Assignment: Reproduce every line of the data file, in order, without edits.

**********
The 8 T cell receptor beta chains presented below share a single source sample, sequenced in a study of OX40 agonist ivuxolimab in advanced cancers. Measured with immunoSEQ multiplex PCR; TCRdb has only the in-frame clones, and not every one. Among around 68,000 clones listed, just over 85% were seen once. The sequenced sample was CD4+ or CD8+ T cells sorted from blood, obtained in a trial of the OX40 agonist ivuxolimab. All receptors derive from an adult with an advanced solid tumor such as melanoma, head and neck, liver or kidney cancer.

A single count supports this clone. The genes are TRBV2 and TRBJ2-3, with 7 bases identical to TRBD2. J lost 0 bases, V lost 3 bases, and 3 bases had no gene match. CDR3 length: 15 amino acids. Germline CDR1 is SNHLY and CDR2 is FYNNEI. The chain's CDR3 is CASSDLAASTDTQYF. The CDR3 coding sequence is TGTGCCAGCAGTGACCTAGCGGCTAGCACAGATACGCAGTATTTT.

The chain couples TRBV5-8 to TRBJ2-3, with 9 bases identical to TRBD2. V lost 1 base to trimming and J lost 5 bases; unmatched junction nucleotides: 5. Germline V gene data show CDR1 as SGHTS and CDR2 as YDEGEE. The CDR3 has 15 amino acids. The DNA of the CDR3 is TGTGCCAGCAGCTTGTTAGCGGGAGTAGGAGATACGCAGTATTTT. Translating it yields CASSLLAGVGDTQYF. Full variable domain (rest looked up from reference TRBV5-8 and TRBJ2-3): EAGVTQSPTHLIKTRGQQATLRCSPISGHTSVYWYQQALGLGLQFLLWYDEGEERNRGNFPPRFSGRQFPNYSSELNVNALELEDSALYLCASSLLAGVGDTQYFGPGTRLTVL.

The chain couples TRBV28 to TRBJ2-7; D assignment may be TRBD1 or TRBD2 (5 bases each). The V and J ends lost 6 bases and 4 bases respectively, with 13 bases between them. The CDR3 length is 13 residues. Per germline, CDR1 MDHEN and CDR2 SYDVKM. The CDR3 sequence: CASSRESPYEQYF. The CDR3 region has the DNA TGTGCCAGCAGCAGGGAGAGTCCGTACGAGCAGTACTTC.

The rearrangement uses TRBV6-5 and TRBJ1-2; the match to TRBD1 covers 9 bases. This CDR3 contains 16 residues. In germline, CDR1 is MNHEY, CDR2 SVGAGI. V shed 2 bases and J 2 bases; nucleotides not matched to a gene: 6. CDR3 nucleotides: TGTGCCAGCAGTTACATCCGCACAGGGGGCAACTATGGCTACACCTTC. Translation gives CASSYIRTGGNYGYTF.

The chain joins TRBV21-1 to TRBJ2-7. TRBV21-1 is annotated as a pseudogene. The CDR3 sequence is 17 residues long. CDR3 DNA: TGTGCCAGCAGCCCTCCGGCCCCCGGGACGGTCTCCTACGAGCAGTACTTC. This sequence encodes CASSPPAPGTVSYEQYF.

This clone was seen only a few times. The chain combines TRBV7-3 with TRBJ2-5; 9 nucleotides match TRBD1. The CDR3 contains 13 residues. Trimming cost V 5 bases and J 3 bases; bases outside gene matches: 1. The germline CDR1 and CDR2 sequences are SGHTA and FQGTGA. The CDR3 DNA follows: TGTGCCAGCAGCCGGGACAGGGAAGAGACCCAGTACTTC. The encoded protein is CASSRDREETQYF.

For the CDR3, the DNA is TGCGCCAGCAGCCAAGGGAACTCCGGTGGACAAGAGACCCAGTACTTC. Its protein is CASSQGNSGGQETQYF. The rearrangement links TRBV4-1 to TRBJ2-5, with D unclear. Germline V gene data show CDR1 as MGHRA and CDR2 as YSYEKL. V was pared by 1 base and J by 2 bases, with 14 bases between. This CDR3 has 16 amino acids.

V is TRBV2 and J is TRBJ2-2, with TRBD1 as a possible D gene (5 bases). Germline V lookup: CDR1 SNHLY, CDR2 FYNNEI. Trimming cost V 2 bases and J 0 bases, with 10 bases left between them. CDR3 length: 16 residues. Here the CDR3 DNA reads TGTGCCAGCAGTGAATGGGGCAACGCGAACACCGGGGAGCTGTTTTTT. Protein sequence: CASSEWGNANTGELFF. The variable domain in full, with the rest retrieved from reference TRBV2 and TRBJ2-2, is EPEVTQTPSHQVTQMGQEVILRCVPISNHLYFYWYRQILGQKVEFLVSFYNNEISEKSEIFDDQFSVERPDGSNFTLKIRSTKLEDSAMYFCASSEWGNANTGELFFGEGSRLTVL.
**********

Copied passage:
The 8 T cell receptor beta chains presented below share a single source sample, sequenced in a study of OX40 agonist ivuxolimab in advanced cancers. Measured with immunoSEQ multiplex PCR; TCRdb has only the in-frame clones, and not every one. Among around 68,000 clones listed, just over 85% were seen once. The sequenced sample was CD4+ or CD8+ T cells sorted from blood, obtained in a trial of the OX40 agonist ivuxolimab. All receptors derive from an adult with an advanced solid tumor such as melanoma, head and neck, liver or kidney cancer.

A single count supports this clone. The genes are TRBV2 and TRBJ2-3, with 7 bases identical to TRBD2. J lost 0 bases, V lost 3 bases, and 3 bases had no gene match. CDR3 length: 15 amino acids. Germline CDR1 is SNHLY and CDR2 is FYNNEI. The chain's CDR3 is CASSDLAASTDTQYF. The CDR3 coding sequence is TGTGCCAGCAGTGACCTAGCGGCTAGCACAGATACGCAGTATTTT.

The chain couples TRBV5-8 to TRBJ2-3, with 9 bases identical to TRBD2. V lost 1 base to trimming and J lost 5 bases; unmatched junction nucleotides: 5. Germline V gene data show CDR1 as SGHTS and CDR2 as YDEGEE. The CDR3 has 15 amino acids. The DNA of the CDR3 is TGTGCCAGCAGCTTGTTAGCGGGAGTAGGAGATACGCAGTATTTT. Translating it yields CASSLLAGVGDTQYF. Full variable domain (rest looked up from reference TRBV5-8 and TRBJ2-3): EAGVTQSPTHLIKTRGQQATLRCSPISGHTSVYWYQQALGLGLQFLLWYDEGEERNRGNFPPRFSGRQFPNYSSELNVNALELEDSALYLCASSLLAGVGDTQYFGPGTRLTVL.

The chain couples TRBV28 to TRBJ2-7; D assignment may be TRBD1 or TRBD2 (5 bases each). The V and J ends lost 6 bases and 4 bases respectively, with 13 bases between them. The CDR3 length is 13 residues. Per germline, CDR1 MDHEN and CDR2 SYDVKM. The CDR3 sequence: CASSRESPYEQYF. The CDR3 region has the DNA TGTGCCAGCAGCAGGGAGAGTCCGTACGAGCAGTACTTC.

The rearrangement uses TRBV6-5 and TRBJ1-2; the match to TRBD1 covers 9 bases. This CDR3 contains 16 residues. In germline, CDR1 is MNHEY, CDR2 SVGAGI. V shed 2 bases and J 2 bases; nucleotides not matched to a gene: 6. CDR3 nucleotides: TGTGCCAGCAGTTACATCCGCACAGGGGGCAACTATGGCTACACCTTC. Translation gives CASSYIRTGGNYGYTF.

The chain joins TRBV21-1 to TRBJ2-7. TRBV21-1 is annotated as a pseudogene. The CDR3 sequence is 17 residues long. CDR3 DNA: TGTGCCAGCAGCCCTCCGGCCCCCGGGACGGTCTCCTACGAGCAGTACTTC. This sequence encodes CASSPPAPGTVSYEQYF.

This clone was seen only a few times. The chain combines TRBV7-3 with TRBJ2-5; 9 nucleotides match TRBD1. The CDR3 contains 13 residues. Trimming cost V 5 bases and J 3 bases; bases outside gene matches: 1. The germline CDR1 and CDR2 sequences are SGHTA and FQGTGA. The CDR3 DNA follows: TGTGCCAGCAGCCGGGACAGGGAAGAGACCCAGTACTTC. The encoded protein is CASSRDREETQYF.

For the CDR3, the DNA is TGCGCCAGCAGCCAAGGGAACTCCGGTGGACAAGAGACCCAGTACTTC. Its protein is CASSQGNSGGQETQYF. The rearrangement links TRBV4-1 to TRBJ2-5, with D unclear. Germline V gene data show CDR1 as MGHRA and CDR2 as YSYEKL. V was pared by 1 base and J by 2 bases, with 14 bases between. This CDR3 has 16 amino acids.

V is TRBV2 and J is TRBJ2-2, with TRBD1 as a possible D gene (5 bases). Germline V lookup: CDR1 SNHLY, CDR2 FYNNEI. Trimming cost V 2 bases and J 0 bases, with 10 bases left between them. CDR3 length: 16 residues. Here the CDR3 DNA reads TGTGCCAGCAGTGAATGGGGCAACGCGAACACCGGGGAGCTGTTTTTT. Protein sequence: CASSEWGNANTGELFF. The variable domain in full, with the rest retrieved from reference TRBV2 and TRBJ2-2, is EPEVTQTPSHQVTQMGQEVILRCVPISNHLYFYWYRQILGQKVEFLVSFYNNEISEKSEIFDDQFSVERPDGSNFTLKIRSTKLEDSAMYFCASSEWGNANTGELFFGEGSRLTVL.